A Car Free Day is more than just closing a street and saying ‘No Cars Here Today.’ There has to be proper planning behind it with clear objectives. These may vary depending on the extent and frequency that the organizers want to hold the Car Free Day.
Objectives mainly cover goals such as social integration, community building, increase footfall for local businesses, impact on healthy living as well as the promotion of NMT/active mobility. Some may be achieved in the short term and others in the very long term. For example, almost 15 years after Bogota’s Ciclovia was started did the authorities finally start of providing cycling lanes.
Car Free Days also require a budget to run. Partnerships between Government, City Authorities, Community groups and non profits can help in many of the required roles and tasks.
Experience at Open Streets Cape Town lists three broad areas as part of the Organization of a ‘Car Free Day’ These include: Project Management /Operations; Communications and Community Engagement.
- Project Management includes planning, getting permits, working on signage and traffic management for the day, vendor mapping and coordinating volunteers. Some roles may vary if it is citizen or public sector driven.
- Communications is critical for the success of a car free day. Media management and engagement as well as online engagements form the bulk of this.
- Community Engagement involves identifying and getting stakeholders buy-in, coordinating community planning sessions, local publicity campaigns and recruiting local volunteers.
Community Groups like cyclists, skaters, entertainers, artists and sports shops help provide a lot of support bringing ‘life to the street.’ Associations and organisations can raise awareness about specific subjects (road safety, climate change, health, ecological practices, urban planning and transport etc.). Public authorities can present their urban projects, their goals in terms of mobility and to open a dialogue with the population (public participation). Some of the manpower on the ground includes marshals, security and emergency staff.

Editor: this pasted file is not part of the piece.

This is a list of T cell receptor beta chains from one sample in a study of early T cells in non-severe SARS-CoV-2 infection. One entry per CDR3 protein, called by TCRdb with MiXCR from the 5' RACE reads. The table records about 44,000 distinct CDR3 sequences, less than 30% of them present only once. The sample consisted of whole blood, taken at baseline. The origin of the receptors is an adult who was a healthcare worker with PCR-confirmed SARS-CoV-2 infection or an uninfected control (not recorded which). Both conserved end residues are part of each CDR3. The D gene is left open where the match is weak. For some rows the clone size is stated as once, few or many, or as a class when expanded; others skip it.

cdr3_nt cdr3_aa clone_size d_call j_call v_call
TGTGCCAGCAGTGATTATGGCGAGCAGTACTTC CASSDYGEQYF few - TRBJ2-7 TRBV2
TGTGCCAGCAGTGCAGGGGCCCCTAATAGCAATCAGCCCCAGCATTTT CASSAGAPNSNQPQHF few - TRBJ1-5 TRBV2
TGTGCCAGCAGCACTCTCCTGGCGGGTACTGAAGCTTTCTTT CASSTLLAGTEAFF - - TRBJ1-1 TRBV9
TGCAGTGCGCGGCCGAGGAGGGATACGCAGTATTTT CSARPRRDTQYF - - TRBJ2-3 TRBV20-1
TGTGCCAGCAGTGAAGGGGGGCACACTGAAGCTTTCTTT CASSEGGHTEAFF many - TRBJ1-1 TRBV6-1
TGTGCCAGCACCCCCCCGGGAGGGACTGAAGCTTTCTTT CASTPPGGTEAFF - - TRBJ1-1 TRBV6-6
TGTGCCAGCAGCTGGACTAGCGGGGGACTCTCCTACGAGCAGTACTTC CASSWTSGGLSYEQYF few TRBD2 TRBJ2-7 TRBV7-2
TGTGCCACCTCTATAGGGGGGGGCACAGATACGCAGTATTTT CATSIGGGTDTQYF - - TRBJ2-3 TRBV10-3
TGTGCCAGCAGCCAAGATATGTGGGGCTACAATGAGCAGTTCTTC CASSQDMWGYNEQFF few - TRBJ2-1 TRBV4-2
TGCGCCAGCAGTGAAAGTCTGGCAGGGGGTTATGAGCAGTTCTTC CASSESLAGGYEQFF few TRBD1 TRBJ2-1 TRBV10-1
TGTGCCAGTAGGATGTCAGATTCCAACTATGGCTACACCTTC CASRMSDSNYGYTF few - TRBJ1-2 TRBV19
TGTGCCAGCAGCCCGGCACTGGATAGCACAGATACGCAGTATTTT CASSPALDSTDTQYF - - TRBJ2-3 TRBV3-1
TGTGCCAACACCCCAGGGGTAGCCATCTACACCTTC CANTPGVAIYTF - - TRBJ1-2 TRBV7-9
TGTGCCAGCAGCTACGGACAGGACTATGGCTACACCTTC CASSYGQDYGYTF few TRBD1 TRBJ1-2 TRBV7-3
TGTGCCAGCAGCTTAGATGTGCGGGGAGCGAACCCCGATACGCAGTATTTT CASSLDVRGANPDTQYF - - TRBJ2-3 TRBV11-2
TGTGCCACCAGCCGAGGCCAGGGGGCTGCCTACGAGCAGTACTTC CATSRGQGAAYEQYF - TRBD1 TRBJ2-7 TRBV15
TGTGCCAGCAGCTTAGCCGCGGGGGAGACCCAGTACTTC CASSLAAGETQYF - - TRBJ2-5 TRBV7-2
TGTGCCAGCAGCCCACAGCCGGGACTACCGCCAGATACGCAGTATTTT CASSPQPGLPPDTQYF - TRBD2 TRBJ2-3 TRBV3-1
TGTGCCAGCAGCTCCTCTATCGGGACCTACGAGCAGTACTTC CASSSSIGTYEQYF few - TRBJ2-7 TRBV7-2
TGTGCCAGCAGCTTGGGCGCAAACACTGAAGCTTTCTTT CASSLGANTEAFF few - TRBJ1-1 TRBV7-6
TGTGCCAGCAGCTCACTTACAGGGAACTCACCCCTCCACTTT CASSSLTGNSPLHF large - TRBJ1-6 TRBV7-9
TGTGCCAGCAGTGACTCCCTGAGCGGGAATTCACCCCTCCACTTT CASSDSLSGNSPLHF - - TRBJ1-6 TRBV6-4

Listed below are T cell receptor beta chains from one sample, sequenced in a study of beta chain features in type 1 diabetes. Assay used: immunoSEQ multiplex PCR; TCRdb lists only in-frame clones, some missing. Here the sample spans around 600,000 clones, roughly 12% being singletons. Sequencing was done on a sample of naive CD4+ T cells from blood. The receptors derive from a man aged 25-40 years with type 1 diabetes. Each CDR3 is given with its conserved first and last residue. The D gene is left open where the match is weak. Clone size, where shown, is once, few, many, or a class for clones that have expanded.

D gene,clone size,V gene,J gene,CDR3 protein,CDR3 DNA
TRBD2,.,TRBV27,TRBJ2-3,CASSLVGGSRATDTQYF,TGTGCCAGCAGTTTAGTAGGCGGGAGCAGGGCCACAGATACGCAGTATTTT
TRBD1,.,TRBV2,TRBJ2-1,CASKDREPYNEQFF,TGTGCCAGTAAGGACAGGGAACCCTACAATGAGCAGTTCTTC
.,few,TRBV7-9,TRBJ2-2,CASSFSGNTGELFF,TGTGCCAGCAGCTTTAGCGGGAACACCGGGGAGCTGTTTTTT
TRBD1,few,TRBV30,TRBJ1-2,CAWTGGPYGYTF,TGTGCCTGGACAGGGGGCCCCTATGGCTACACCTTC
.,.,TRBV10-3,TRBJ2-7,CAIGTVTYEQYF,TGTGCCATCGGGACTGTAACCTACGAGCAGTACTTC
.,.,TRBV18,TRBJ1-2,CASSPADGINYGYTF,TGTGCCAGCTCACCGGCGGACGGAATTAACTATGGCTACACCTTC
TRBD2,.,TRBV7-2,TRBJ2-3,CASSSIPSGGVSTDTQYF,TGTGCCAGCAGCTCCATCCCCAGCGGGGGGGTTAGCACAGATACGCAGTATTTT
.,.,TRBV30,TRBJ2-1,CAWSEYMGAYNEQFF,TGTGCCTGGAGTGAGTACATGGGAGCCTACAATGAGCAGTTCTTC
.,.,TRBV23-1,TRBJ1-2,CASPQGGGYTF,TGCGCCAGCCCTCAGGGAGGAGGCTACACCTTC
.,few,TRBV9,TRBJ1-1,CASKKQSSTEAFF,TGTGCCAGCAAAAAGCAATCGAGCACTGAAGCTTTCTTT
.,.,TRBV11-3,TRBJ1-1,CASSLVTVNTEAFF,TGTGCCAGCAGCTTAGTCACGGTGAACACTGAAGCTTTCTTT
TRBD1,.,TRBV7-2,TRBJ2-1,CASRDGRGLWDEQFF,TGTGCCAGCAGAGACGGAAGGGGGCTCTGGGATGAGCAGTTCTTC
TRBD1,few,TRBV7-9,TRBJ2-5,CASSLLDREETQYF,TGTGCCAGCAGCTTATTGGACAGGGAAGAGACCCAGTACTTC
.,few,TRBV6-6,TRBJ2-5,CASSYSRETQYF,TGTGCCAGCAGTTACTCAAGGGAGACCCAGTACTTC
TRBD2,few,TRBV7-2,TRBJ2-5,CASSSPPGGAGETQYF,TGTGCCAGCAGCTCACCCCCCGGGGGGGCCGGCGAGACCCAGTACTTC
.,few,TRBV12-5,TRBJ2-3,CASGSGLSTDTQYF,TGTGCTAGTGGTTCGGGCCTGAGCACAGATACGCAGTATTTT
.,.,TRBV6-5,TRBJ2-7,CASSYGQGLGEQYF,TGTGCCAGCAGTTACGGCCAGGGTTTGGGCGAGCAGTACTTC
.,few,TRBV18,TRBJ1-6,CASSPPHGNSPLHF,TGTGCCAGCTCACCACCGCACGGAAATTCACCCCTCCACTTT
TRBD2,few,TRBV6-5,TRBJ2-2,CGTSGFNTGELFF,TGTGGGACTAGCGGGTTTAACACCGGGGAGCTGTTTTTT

Key questions to ask before commencing:
- In which area and street do we want to host the Open Streets /Car Free)day? (Location and scope of the area)
- When are we aiming to host it? (Date and Time)
- What are we hoping to achieve with it? (Objectives)
- What are the planning milestones that will get us there? (Feedback)
- Who do we want to approach as main partners? (Stakeholders)
Mistakes people make:
- Not engaging and explaining to the stakeholders – especially those with interests on the street.
- Communication: Not communicating early enough (at least 2 or 3 months in advance and ensuring the correct message goes out to the public ).
- Forgetting children and Persons With Disability while organizing the car free event.
- Not having a location map that shows the street, closed alleys, vendor and activity locations.
- Not getting all the permits!
- Not cleaning up afterwards!
It is also advised that:
- Senior people in Government like Mayors or Governors be there to launch the Car Free day. This increases the awareness, interest and importance among the media and the public.
- In the month leading up to the event, a team of organisers work full time within the committee.
- Recruit adequate human resources.
- The area be easily accessible by public transport.
- The organising committee should meet soon after the event to review it and discuss any highlights and difficulties.
Resources: thinksmall.org, openstreets.co.za, healthiestpracticeopenstreets.org, Codatu.org, Streets4all
Images from Placemaking Week and CODATU